With 30 years’ experience in sports construction, S&C Slatter are experts in the design, construction and maintenance of artificial turf rugby pitches.
Working exclusively with World Rugby Preferred Turf Producers FieldTurf, we’ve produced numerous 3G Rugby Pitches to World Rugby Regulation 22 performance standard.
Read on to learn more about our cutting-edge artificial turf rugby pitches, or contact us to discuss your project.
We have an exclusive partnership with one of the world’s leading artificial sports turf manufacturers, FieldTurf, who are World Rugby Preferred Turf Producers, trusted by top rugby teams such as Racing 92, Cardiff Blues, Stade Rochelais and US Oyonnax.
Our dedicated in-house maintenance division will ensure your pitch performs to optimum performance and safety levels, maximising its lifespan.
For pitches that have come to the end of their useful life, we can carry out refurbishment works, to utilise the existing infrastructure and replace the shock pad and artificial turf system.
Get in touch to discuss your rugby pitch refurbishment or conversion from natural to 3G grass.
1. Design and planning
This involves the design of the new rugby facility, obtaining planning permission, creating technical drawings and specifications ready for construction.
This can include management of water run-off and drainage, mitigating the impact of the new rugby pitch.
3. Health and safety
Creating a safe and thoroughly planned construction site that employs best practice and meets all legislative requirements.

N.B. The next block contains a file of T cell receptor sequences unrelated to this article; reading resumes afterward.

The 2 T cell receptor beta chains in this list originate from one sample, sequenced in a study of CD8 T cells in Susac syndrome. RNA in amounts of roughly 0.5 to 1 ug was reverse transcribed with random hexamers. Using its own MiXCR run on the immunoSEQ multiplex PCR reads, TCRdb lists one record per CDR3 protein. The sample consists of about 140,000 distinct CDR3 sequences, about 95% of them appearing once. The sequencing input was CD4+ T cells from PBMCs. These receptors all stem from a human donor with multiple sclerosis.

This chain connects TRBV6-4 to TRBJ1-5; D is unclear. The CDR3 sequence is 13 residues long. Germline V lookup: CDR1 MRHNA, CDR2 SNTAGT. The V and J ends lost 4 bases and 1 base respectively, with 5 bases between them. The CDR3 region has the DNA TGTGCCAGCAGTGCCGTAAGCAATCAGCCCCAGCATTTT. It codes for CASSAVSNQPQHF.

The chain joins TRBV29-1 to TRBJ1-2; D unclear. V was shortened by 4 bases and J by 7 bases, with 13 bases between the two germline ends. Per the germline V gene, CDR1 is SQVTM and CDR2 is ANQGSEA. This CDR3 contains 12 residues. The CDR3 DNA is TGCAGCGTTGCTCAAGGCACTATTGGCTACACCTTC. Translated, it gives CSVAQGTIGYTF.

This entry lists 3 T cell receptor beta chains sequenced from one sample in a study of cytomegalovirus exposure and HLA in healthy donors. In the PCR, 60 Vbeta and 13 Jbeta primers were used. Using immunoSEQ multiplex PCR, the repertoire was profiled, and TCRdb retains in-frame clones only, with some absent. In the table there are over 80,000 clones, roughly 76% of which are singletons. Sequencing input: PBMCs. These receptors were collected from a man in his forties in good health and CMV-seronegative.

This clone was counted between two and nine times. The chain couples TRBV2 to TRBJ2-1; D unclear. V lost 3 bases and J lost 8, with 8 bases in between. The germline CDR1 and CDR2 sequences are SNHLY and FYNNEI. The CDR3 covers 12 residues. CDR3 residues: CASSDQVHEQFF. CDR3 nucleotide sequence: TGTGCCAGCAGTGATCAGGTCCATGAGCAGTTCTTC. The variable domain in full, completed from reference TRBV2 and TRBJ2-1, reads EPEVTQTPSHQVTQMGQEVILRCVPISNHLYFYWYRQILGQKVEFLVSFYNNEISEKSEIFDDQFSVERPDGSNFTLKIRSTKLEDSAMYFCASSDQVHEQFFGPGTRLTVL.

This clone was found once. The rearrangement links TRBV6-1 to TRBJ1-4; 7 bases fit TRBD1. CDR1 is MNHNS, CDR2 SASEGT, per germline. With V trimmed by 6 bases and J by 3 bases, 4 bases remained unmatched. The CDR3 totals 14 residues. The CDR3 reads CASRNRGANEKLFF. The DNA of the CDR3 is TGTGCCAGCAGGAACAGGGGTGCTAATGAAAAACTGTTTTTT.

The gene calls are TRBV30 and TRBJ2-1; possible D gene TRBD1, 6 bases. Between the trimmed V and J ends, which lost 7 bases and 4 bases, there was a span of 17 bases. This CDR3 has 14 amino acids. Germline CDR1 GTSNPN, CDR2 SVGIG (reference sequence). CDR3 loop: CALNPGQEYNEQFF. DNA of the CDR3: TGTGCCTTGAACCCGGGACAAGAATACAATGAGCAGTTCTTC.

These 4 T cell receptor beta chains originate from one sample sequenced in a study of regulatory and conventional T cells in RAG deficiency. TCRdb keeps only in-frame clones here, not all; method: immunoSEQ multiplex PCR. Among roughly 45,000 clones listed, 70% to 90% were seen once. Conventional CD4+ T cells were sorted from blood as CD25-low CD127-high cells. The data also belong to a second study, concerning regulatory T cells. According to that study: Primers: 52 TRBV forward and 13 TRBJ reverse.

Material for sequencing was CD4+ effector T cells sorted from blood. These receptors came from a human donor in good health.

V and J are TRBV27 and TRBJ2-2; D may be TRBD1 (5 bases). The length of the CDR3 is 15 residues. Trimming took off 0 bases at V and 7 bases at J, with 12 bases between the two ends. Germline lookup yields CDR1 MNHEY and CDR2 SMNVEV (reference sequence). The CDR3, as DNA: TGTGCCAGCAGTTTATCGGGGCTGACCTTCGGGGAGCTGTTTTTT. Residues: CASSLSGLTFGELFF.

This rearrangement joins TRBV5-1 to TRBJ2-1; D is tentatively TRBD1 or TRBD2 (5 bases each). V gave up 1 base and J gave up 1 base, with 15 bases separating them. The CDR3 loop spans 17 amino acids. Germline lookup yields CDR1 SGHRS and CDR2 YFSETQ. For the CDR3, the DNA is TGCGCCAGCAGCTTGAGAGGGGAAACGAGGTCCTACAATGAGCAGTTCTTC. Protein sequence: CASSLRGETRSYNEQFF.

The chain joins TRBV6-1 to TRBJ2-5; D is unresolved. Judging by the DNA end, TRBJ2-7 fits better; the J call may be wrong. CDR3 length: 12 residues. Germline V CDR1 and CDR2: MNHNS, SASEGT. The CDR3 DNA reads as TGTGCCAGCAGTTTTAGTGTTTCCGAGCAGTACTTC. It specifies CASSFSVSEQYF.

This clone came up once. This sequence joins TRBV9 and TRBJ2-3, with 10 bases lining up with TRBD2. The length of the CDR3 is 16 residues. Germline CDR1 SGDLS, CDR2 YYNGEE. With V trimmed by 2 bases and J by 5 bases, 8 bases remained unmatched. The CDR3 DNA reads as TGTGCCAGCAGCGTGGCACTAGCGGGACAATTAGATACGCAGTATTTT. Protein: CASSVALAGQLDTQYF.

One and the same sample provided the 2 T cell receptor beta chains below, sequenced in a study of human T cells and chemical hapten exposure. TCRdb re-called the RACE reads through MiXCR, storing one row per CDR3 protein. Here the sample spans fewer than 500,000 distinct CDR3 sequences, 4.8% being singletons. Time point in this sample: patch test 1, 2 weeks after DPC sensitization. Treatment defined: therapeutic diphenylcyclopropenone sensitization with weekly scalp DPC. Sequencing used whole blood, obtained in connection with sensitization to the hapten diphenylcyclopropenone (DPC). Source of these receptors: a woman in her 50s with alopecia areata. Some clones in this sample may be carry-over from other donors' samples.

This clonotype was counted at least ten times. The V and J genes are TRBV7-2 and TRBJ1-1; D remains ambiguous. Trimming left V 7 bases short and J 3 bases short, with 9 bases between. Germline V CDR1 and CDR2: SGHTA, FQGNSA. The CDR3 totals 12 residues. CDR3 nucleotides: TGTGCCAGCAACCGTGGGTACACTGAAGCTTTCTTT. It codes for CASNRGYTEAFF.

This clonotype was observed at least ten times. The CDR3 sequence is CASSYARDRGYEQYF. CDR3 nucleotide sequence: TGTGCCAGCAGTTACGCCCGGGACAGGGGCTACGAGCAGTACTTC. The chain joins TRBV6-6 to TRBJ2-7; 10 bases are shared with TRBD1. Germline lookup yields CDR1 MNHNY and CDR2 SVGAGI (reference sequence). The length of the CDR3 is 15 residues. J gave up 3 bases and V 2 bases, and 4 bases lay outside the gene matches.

Properly prepared foundations are crucial to the construction and performance of any rugby pitch.
Appropriate drainage systems ensure that the artificial rugby pitch doesn’t become waterlogged, whatever the weather.
6. Sub-base and base
Carefully chosen materials support the chosen artificial turf system and free drainage of the pitch.
To comply with rugby safety and performance regulations, a shockpad will be employed under the artificial turf system.
8. Artificial turf system
This is the artificial grass itself, often referred to as the ‘carpet’ on a rugby pitch, combined with sand and performance infill to stabilise the fibres and support safety and performance.
9. Ancillary equipment
This includes additional requirements for an approved rugby pitch, such as appropriate fencing, floodlighting and goalposts – as well as project specific requirements such as team shelters, pavilions and car parks.
More detailed information can be found on our Artificial Sports Turf Pitches page.
Artificial turf rugby pitches are rugby pitches made without the use of natural turf. Commonly referred to as synthetic turf, artificial grass or astro turf, pitches are constructed using technologically advanced artificial fibres. These synthetic fibres resemble blades of grass, and are tufted in a similar way carpets are produced, which is why synthetic playing surfaces are often referred to as ‘carpet’.